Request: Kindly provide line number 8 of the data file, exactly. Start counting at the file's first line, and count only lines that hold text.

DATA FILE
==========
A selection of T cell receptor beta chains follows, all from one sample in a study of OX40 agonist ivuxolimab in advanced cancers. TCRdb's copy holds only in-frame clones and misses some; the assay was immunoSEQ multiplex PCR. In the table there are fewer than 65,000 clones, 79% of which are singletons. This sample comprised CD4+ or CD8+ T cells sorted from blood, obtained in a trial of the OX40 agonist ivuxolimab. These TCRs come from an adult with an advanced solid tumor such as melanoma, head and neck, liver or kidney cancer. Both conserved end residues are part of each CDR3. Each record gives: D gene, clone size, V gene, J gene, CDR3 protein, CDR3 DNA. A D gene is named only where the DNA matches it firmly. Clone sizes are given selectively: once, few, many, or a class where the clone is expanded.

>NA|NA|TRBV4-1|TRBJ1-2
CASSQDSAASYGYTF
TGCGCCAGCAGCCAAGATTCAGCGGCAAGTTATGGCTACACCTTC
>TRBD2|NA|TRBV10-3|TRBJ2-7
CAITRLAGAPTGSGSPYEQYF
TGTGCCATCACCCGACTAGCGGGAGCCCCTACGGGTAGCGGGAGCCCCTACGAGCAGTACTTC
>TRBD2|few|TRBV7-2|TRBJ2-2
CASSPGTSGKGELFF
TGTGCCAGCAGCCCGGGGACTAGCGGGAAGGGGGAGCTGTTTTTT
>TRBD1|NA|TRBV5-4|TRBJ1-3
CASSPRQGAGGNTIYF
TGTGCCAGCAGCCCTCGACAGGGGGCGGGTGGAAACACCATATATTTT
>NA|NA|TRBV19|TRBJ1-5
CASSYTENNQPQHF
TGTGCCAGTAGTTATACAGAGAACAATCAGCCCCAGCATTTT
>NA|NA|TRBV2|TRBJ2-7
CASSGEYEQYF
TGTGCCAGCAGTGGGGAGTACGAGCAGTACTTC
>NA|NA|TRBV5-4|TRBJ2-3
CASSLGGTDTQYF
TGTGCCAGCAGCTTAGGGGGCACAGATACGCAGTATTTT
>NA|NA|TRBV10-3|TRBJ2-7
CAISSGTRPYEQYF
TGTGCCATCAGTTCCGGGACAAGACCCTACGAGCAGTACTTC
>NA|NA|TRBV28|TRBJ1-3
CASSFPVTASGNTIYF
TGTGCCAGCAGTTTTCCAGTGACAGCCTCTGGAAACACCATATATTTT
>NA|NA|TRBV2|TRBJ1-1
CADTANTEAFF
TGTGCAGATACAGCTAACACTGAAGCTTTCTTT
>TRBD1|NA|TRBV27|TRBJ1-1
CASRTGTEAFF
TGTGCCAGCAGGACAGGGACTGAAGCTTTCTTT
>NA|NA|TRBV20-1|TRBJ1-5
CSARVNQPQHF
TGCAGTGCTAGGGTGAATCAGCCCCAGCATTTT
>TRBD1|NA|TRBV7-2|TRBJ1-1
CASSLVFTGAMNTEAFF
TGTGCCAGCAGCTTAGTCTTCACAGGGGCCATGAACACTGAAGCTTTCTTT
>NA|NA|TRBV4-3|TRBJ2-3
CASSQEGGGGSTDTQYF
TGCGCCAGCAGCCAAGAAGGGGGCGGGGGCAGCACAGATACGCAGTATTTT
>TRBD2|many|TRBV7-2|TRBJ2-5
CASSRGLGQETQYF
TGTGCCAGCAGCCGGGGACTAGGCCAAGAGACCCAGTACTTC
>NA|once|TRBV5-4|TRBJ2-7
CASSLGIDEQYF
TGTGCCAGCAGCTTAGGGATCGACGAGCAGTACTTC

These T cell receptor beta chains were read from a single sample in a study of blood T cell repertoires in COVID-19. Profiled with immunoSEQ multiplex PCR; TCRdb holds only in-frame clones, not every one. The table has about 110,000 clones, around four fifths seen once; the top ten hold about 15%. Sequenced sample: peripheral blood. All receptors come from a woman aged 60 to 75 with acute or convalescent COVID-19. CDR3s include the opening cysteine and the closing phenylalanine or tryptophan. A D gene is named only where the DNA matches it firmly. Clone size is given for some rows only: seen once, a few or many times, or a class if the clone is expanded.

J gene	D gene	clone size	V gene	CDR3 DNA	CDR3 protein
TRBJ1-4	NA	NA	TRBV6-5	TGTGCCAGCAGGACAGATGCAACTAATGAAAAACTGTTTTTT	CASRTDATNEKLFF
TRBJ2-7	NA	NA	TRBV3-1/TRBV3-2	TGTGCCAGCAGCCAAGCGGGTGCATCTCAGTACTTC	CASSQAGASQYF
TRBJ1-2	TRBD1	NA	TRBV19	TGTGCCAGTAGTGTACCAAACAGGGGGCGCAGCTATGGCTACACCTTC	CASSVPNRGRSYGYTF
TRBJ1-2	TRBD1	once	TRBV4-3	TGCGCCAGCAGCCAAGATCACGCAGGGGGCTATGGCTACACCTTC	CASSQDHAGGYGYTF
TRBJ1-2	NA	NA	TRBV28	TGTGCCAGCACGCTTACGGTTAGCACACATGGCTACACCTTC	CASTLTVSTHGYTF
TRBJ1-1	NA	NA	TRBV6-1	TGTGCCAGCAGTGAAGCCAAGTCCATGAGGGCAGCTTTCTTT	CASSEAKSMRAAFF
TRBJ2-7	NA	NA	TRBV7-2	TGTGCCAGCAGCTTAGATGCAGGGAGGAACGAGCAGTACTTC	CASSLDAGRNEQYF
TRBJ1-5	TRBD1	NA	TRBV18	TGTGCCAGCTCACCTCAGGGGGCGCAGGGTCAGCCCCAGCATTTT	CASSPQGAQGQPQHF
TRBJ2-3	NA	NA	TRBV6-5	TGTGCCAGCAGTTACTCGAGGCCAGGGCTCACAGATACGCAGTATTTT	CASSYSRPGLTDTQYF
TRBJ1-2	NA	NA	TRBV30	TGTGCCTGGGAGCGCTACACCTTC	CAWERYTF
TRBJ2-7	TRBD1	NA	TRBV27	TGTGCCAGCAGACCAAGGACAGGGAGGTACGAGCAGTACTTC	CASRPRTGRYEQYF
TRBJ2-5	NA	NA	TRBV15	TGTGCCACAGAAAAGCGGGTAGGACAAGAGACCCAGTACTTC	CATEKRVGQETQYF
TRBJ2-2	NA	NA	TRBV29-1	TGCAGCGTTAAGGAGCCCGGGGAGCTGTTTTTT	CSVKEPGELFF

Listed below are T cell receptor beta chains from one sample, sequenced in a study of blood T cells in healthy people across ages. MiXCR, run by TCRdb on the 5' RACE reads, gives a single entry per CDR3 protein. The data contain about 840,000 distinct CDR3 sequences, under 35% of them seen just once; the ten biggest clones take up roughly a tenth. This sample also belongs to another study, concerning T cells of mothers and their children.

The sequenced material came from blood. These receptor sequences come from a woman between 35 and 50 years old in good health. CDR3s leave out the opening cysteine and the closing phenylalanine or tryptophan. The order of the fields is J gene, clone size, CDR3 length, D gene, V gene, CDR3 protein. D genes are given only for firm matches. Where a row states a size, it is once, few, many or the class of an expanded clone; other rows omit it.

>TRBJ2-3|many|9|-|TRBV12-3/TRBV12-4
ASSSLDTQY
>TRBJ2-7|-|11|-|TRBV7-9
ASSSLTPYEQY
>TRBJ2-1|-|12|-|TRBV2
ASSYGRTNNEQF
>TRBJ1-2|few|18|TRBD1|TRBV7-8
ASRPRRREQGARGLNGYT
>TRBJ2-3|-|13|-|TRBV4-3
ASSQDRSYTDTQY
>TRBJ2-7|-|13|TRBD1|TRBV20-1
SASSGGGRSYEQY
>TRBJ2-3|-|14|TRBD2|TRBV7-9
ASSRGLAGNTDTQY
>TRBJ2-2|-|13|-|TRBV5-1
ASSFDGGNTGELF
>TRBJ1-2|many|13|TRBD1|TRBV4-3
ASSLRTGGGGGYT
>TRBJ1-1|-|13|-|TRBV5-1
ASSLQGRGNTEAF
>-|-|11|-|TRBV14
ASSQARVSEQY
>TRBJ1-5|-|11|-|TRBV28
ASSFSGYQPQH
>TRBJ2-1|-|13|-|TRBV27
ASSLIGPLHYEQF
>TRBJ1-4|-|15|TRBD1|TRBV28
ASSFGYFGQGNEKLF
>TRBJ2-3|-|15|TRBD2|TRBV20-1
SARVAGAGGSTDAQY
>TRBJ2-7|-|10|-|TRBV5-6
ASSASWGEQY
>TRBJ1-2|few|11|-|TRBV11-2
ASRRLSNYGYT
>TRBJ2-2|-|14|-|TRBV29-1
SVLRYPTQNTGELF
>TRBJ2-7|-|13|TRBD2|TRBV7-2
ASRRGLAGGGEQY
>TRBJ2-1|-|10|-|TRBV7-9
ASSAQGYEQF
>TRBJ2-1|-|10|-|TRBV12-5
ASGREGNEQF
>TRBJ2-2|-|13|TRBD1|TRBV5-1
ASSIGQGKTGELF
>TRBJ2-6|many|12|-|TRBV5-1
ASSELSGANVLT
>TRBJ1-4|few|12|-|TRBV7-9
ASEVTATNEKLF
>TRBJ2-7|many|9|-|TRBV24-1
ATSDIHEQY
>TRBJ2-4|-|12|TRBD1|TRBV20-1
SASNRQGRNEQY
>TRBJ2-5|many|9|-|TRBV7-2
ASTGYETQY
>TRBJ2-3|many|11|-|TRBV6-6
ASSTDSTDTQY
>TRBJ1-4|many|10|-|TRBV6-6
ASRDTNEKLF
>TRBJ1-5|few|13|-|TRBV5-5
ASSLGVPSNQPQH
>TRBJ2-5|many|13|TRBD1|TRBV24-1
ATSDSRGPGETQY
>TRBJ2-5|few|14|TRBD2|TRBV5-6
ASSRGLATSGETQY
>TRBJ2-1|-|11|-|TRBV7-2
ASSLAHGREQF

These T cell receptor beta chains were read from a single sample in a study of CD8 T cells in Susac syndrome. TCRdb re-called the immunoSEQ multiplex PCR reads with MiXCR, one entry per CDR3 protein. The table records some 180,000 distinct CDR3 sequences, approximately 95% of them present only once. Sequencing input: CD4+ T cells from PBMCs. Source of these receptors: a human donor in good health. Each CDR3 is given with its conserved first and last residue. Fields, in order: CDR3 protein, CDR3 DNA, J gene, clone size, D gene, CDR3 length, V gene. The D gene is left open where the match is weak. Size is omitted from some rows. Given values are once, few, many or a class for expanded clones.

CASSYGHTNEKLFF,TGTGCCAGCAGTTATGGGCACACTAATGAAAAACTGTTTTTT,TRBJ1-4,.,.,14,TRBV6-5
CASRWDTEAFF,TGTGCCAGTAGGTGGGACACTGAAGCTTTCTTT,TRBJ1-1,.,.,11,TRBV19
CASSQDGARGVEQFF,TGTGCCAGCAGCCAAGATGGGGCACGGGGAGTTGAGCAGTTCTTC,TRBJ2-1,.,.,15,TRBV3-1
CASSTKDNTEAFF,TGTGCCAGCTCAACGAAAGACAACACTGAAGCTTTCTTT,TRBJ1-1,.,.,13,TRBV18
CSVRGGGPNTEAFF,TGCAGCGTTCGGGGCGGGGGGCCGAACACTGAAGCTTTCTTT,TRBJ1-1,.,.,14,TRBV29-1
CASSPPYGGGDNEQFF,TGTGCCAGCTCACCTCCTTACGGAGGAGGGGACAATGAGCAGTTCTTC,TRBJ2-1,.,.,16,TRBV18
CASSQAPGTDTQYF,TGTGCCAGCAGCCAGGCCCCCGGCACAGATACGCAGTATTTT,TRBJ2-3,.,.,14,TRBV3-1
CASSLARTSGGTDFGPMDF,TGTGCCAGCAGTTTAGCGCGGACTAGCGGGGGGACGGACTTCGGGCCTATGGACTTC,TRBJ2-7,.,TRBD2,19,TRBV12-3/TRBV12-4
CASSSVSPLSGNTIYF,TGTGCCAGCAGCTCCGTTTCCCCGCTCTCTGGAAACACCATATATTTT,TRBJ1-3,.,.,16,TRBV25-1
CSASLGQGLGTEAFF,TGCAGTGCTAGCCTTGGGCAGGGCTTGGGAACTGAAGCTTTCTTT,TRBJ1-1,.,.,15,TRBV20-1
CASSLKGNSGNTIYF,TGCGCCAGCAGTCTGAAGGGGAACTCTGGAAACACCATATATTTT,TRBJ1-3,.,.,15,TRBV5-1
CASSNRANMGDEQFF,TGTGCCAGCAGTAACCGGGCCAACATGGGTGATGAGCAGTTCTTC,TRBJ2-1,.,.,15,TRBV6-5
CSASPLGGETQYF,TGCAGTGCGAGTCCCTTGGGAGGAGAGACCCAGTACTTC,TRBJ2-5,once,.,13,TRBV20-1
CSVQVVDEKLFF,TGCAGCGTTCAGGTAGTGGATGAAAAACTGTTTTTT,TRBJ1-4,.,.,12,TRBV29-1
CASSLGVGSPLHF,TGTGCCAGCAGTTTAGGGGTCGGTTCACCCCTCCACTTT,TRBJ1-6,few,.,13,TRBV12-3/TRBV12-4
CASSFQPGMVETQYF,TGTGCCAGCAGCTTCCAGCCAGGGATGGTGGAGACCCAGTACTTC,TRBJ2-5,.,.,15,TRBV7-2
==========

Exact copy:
>TRBD2|few|TRBV7-2|TRBJ2-2